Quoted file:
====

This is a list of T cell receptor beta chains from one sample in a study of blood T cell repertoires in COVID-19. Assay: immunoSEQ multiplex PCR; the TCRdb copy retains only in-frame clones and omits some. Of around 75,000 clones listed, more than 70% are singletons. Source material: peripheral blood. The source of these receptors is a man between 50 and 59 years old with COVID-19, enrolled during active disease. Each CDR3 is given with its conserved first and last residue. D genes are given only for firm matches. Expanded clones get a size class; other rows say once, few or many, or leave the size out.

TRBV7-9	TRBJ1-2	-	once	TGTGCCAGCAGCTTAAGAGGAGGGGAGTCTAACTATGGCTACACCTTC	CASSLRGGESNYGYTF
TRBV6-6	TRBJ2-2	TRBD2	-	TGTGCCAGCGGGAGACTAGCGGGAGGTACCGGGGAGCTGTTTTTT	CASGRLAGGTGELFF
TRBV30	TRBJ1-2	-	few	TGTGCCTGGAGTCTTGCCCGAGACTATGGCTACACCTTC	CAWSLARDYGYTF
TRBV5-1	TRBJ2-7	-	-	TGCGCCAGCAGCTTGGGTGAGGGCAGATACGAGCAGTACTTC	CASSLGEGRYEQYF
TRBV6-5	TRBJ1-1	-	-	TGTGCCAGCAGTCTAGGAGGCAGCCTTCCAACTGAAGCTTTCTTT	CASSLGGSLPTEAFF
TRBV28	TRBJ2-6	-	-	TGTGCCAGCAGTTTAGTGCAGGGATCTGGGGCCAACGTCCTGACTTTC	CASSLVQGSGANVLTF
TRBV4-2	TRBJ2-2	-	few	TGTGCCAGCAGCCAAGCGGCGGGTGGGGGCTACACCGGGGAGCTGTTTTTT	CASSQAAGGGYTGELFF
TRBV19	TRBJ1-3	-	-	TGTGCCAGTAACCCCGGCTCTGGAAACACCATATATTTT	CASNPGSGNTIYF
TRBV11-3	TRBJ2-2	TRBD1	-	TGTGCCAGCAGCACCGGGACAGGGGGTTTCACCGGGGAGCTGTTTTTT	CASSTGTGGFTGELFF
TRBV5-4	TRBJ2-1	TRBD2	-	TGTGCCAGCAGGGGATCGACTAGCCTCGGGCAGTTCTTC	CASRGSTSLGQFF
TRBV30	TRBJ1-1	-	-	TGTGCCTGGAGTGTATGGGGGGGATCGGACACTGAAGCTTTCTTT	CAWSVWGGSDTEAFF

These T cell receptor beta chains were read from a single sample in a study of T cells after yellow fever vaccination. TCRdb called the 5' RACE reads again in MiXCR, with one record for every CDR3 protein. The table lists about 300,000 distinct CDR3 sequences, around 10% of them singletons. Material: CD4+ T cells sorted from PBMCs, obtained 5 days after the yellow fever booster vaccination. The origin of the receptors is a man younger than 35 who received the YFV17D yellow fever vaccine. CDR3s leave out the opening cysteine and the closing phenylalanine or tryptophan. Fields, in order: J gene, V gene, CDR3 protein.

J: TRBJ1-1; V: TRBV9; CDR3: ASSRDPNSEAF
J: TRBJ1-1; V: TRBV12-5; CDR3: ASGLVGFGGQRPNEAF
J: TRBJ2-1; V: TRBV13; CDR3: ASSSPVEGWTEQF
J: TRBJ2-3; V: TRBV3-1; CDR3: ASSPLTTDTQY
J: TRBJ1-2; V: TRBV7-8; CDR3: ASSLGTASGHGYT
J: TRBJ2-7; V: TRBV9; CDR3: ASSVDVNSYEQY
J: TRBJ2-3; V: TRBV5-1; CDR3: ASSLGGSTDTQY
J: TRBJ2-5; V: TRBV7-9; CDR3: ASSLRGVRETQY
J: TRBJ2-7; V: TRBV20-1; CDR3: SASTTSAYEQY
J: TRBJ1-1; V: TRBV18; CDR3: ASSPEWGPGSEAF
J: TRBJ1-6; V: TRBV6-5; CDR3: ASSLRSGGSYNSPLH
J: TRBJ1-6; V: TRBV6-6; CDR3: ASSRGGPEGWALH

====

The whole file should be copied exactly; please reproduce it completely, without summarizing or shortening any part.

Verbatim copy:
This is a list of T cell receptor beta chains from one sample in a study of blood T cell repertoires in COVID-19. Assay: immunoSEQ multiplex PCR; the TCRdb copy retains only in-frame clones and omits some. Of around 75,000 clones listed, more than 70% are singletons. Source material: peripheral blood. The source of these receptors is a man between 50 and 59 years old with COVID-19, enrolled during active disease. Each CDR3 is given with its conserved first and last residue. D genes are given only for firm matches. Expanded clones get a size class; other rows say once, few or many, or leave the size out.

TRBV7-9	TRBJ1-2	-	once	TGTGCCAGCAGCTTAAGAGGAGGGGAGTCTAACTATGGCTACACCTTC	CASSLRGGESNYGYTF
TRBV6-6	TRBJ2-2	TRBD2	-	TGTGCCAGCGGGAGACTAGCGGGAGGTACCGGGGAGCTGTTTTTT	CASGRLAGGTGELFF
TRBV30	TRBJ1-2	-	few	TGTGCCTGGAGTCTTGCCCGAGACTATGGCTACACCTTC	CAWSLARDYGYTF
TRBV5-1	TRBJ2-7	-	-	TGCGCCAGCAGCTTGGGTGAGGGCAGATACGAGCAGTACTTC	CASSLGEGRYEQYF
TRBV6-5	TRBJ1-1	-	-	TGTGCCAGCAGTCTAGGAGGCAGCCTTCCAACTGAAGCTTTCTTT	CASSLGGSLPTEAFF
TRBV28	TRBJ2-6	-	-	TGTGCCAGCAGTTTAGTGCAGGGATCTGGGGCCAACGTCCTGACTTTC	CASSLVQGSGANVLTF
TRBV4-2	TRBJ2-2	-	few	TGTGCCAGCAGCCAAGCGGCGGGTGGGGGCTACACCGGGGAGCTGTTTTTT	CASSQAAGGGYTGELFF
TRBV19	TRBJ1-3	-	-	TGTGCCAGTAACCCCGGCTCTGGAAACACCATATATTTT	CASNPGSGNTIYF
TRBV11-3	TRBJ2-2	TRBD1	-	TGTGCCAGCAGCACCGGGACAGGGGGTTTCACCGGGGAGCTGTTTTTT	CASSTGTGGFTGELFF
TRBV5-4	TRBJ2-1	TRBD2	-	TGTGCCAGCAGGGGATCGACTAGCCTCGGGCAGTTCTTC	CASRGSTSLGQFF
TRBV30	TRBJ1-1	-	-	TGTGCCTGGAGTGTATGGGGGGGATCGGACACTGAAGCTTTCTTT	CAWSVWGGSDTEAFF

These T cell receptor beta chains were read from a single sample in a study of T cells after yellow fever vaccination. TCRdb called the 5' RACE reads again in MiXCR, with one record for every CDR3 protein. The table lists about 300,000 distinct CDR3 sequences, around 10% of them singletons. Material: CD4+ T cells sorted from PBMCs, obtained 5 days after the yellow fever booster vaccination. The origin of the receptors is a man younger than 35 who received the YFV17D yellow fever vaccine. CDR3s leave out the opening cysteine and the closing phenylalanine or tryptophan. Fields, in order: J gene, V gene, CDR3 protein.

J: TRBJ1-1; V: TRBV9; CDR3: ASSRDPNSEAF
J: TRBJ1-1; V: TRBV12-5; CDR3: ASGLVGFGGQRPNEAF
J: TRBJ2-1; V: TRBV13; CDR3: ASSSPVEGWTEQF
J: TRBJ2-3; V: TRBV3-1; CDR3: ASSPLTTDTQY
J: TRBJ1-2; V: TRBV7-8; CDR3: ASSLGTASGHGYT
J: TRBJ2-7; V: TRBV9; CDR3: ASSVDVNSYEQY
J: TRBJ2-3; V: TRBV5-1; CDR3: ASSLGGSTDTQY
J: TRBJ2-5; V: TRBV7-9; CDR3: ASSLRGVRETQY
J: TRBJ2-7; V: TRBV20-1; CDR3: SASTTSAYEQY
J: TRBJ1-1; V: TRBV18; CDR3: ASSPEWGPGSEAF
J: TRBJ1-6; V: TRBV6-5; CDR3: ASSLRSGGSYNSPLH
J: TRBJ1-6; V: TRBV6-6; CDR3: ASSRGGPEGWALH